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Rethinking hunger in our state

by Sabrina Hornung | .(JavaScript must be enabled to view this email address) | Editorial | December 20th, 2017

Hunger has no specific face. According to feedingamerica.org: “41 million people struggle with hunger in the United States, including 13 million children. In 2015, 5.4 million seniors struggled to afford enough to eat.”

Over half (59%) of food-insecure homes participate in federally funded food assistance programs, whether they be food stamps, WIC, or school lunch programs. Another heartbreaking fact is that households with children are more likely to be hungry than those without.

Malnutrition affects children in a multitude of ways. It impairs their cognitive, social, physical and behavioral development. If you think that that’s not your problem, remember that this generation is the future, whether you like it or not. According to hungerfreend.org, our state ranks lowest in the nation in childhood food insecurity, although there are still 16,130 children who are hungry.

We had the opportunity to speak with Martha Holte of the Community Action Partnership of North Dakota for one of our features. She mentioned that “One of the most surprising things about hunger in North Dakota is that roughly 90 percent of our state’s land is used for agriculture and farming, yet one in 12 people struggle with hunger. Compared to other states, that is actually pretty low, but it is still startling when you grasp just how much of our nation’s food is grown or raised right here in North Dakota, and that we are still affected by food insecurity.

Take a moment and try to process that concept. I still can’t process it.

It’s ironic that living in a state that thrives from agriculture, that part of our population can be surrounded by food and still go hungry. According to hungerfreend.org, “8.8 percent, or about 28,160 of North Dakota’s households, did not have enough food for a healthy and active lifestyle from the period of 2014-2016. This is similar to the rate in 2012-2014, but higher than the rate 10 years ago.”

We’re lucky to have such organizations such as Sportsmen Against Hunger and The Hunger Free ND Garden Project. Yes, these programs are seasonal but fresh food is hard to come by in food donations and every gardener can relate to a bountiful harvest.

When it was still independently owned, my hometown paper, The Jamestown Sun, used to dole out “Bravos and Buffalo Chips” in regard to singing praise or shaming local news briefs. I’ve been trying to think of an equivalent, but I’ll just have to borrow a couple of “bravos” in appreciation of the aforementioned organizations. It warms our hearts to see North Dakotans helping out their fellow North Dakotans.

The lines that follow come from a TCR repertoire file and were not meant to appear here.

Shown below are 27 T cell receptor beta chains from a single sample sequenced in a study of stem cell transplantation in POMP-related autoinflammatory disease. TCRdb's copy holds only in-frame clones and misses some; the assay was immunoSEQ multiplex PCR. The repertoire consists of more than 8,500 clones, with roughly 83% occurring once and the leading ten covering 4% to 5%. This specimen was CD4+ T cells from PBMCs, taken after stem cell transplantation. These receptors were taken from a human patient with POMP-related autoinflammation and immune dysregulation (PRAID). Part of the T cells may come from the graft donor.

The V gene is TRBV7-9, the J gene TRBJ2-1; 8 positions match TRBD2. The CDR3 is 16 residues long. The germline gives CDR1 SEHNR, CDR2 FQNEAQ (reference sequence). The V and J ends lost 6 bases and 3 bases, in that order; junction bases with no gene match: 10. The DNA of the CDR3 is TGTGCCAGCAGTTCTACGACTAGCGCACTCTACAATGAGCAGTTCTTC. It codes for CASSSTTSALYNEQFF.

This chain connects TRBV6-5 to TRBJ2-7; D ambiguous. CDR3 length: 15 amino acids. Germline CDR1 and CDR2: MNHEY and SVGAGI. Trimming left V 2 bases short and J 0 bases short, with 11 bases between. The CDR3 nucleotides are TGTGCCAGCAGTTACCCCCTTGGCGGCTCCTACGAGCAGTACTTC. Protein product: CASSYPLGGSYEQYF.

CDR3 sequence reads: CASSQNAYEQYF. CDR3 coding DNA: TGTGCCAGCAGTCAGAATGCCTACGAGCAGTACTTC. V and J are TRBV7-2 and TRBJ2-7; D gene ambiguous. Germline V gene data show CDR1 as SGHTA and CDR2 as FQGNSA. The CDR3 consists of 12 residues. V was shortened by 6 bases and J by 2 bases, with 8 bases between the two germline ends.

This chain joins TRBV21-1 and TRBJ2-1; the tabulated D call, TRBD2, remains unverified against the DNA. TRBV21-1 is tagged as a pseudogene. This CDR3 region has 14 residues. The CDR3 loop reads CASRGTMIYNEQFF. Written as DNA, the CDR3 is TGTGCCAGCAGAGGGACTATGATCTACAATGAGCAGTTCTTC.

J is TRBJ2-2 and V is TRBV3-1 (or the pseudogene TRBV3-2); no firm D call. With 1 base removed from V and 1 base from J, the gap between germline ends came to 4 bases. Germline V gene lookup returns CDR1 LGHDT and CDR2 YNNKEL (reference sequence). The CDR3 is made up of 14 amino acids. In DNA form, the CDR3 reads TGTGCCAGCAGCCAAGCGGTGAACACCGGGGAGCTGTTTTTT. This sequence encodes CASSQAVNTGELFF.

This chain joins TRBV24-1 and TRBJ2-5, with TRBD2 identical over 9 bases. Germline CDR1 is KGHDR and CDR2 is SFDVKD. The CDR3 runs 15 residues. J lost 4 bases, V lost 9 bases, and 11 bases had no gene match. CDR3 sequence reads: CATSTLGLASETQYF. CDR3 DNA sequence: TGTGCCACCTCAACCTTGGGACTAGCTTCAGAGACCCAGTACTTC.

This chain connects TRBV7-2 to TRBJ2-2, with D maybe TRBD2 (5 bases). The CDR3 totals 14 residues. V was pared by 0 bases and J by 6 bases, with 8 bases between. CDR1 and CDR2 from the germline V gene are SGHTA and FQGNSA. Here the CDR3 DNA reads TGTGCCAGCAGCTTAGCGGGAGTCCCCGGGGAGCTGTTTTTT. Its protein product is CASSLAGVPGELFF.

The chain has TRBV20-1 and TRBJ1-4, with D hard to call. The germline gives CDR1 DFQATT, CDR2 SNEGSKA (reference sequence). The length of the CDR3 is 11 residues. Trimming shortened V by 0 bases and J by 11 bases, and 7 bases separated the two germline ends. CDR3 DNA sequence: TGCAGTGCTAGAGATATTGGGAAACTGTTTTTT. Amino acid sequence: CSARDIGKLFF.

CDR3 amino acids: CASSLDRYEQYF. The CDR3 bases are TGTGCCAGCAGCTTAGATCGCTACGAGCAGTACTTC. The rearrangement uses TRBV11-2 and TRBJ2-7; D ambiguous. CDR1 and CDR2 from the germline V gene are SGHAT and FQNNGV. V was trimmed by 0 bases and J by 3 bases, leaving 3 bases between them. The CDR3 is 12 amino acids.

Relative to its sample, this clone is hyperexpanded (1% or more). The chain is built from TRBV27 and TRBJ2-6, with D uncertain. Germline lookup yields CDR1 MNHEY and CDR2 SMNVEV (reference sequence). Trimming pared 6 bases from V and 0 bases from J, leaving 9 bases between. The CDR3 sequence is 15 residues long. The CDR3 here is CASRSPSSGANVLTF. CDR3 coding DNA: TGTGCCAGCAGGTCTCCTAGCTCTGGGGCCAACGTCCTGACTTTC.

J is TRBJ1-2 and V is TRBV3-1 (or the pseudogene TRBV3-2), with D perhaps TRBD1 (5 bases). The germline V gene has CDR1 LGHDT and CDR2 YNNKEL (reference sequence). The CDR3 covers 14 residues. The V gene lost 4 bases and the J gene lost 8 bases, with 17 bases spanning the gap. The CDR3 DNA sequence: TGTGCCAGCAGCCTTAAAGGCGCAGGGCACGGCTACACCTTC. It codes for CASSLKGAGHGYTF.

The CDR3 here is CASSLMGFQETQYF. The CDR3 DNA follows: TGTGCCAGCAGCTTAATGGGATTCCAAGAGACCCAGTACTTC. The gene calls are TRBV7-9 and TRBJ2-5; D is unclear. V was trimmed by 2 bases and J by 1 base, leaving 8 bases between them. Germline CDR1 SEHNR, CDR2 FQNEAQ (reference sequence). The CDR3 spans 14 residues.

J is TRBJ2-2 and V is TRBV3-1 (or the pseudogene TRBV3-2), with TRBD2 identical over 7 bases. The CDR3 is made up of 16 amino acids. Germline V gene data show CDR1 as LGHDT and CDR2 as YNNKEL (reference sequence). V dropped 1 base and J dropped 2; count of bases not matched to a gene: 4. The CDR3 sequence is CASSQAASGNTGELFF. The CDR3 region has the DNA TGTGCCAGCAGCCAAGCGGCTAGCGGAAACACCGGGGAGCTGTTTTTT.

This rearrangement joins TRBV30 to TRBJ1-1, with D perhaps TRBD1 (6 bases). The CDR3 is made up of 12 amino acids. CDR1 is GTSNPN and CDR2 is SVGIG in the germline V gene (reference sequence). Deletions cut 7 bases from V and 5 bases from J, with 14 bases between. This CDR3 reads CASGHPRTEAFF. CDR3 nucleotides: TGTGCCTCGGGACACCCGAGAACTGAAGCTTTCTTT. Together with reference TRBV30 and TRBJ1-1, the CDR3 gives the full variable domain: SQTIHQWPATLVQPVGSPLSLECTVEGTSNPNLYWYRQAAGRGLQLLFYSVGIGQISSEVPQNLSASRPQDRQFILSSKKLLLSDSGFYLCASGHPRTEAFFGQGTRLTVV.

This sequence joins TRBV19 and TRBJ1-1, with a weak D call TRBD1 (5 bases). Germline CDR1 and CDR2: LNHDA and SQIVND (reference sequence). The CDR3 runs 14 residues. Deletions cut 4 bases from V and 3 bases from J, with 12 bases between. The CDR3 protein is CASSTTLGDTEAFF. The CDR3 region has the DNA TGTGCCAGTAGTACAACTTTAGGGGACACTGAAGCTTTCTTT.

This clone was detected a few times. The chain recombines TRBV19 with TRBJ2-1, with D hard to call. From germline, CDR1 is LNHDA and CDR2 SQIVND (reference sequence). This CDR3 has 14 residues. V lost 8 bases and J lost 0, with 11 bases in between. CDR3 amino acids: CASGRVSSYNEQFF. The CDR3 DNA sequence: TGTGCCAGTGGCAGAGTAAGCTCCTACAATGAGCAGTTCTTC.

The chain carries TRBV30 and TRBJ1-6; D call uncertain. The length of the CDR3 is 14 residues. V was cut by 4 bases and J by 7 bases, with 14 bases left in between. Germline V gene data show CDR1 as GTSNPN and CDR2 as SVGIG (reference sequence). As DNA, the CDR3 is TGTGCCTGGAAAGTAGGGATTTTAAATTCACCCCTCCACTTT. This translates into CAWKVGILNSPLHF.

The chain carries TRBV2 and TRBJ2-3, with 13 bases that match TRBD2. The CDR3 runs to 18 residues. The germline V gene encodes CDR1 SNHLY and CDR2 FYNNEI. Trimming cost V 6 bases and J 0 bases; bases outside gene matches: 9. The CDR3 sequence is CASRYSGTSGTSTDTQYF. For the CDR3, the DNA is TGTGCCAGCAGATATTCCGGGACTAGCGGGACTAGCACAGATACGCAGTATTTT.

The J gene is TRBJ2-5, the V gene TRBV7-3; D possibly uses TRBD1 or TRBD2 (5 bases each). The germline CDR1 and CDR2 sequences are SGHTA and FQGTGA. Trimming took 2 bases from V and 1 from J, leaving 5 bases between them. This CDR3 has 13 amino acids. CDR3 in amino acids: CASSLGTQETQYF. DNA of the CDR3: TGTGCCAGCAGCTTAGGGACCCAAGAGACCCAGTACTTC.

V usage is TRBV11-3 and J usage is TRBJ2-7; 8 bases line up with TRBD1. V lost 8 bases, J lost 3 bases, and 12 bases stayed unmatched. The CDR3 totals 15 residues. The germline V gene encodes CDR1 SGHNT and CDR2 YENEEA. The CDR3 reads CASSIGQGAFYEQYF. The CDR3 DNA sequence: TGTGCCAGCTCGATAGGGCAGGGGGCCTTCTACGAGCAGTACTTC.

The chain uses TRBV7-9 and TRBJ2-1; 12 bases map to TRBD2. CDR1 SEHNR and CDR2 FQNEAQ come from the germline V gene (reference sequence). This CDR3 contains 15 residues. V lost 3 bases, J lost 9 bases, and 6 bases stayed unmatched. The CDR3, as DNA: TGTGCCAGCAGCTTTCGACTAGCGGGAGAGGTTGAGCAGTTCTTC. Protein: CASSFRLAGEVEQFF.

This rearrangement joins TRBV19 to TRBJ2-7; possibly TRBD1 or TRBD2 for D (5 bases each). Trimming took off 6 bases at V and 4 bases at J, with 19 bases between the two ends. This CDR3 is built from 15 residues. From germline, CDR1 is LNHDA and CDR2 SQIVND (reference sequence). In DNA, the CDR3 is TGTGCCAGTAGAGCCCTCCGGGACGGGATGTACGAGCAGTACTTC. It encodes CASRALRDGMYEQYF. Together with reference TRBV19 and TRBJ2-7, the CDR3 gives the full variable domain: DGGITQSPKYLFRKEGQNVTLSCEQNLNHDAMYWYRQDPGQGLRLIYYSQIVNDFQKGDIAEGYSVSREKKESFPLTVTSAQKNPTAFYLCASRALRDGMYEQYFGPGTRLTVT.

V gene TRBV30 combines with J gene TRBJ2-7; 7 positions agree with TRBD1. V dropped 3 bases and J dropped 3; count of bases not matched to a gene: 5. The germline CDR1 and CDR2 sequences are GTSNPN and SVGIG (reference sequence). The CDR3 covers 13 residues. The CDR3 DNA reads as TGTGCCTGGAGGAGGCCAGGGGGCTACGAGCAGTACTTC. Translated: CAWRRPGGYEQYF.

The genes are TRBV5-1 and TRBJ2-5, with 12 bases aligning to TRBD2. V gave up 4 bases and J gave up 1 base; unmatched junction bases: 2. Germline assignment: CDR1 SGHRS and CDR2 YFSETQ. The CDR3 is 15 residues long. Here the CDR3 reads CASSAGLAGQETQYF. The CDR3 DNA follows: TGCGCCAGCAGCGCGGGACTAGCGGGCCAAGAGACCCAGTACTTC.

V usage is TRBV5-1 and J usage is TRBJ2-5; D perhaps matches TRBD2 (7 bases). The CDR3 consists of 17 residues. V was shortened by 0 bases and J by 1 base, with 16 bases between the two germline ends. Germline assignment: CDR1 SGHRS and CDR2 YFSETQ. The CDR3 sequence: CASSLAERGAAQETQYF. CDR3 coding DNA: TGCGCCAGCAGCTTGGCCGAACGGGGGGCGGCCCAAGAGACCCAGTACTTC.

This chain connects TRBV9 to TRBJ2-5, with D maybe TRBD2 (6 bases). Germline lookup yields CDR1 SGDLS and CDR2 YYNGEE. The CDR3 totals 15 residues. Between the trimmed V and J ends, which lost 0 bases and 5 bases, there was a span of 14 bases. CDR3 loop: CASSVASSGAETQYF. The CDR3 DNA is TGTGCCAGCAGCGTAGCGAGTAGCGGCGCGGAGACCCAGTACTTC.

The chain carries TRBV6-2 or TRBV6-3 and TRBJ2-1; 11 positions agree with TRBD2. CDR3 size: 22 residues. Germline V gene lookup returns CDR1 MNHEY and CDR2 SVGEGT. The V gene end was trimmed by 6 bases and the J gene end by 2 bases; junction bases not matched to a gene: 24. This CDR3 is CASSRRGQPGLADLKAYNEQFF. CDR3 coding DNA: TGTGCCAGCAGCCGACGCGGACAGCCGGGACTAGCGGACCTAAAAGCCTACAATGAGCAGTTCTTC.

Again, according to hungerfreend.org Benson, Cass, Grand Forks, Rolette, and Sioux counties have the highest rates of food insecurity.

Parts of North Dakota have been referred to as food deserts. The USDA defines a food desert as: “Parts of the country vapid of fresh fruit, vegetables, and other healthful whole foods, usually found in impoverished areas. This is largely due to a lack of grocery stores, farmers’ markets, and healthy food providers.” When that term, food deserts, is used, many tend to associate it with overpopulated urban areas, but that’s obviously not the case here in our lovely state.

We all know how easy it is to get wrapped up in the hectic holiday season. It’s easy to get caught up in your holiday shopping list and overindulge in your holiday feasting. I know we certainly do--and that’s the reason we have a semiannual cover on homelessness and hunger. It may be easier said than done, but we need to keep the less fortunate in our consciousness.

Is it cliché to tell our readers to count their blessings? Maybe, but it’s still relevant. We’re not going to stand at the pulpit and tell you who or what the reason for the season is, but another catchy Christmas catchphrase is, “It’s better to give than to receive.”

We know not everyone can afford monetary donations but a spare moment is worth its weight in gold. Maybe consider serving lunch as a volunteer at Churches United, or see if there are volunteer opportunities at Lutheran Social Services or the Salvation Army. Heck, maybe you can start a new tradition of helping those in need and receiving the general satisfaction of a deed well done.

Happy Holidays, dear Reader readers!

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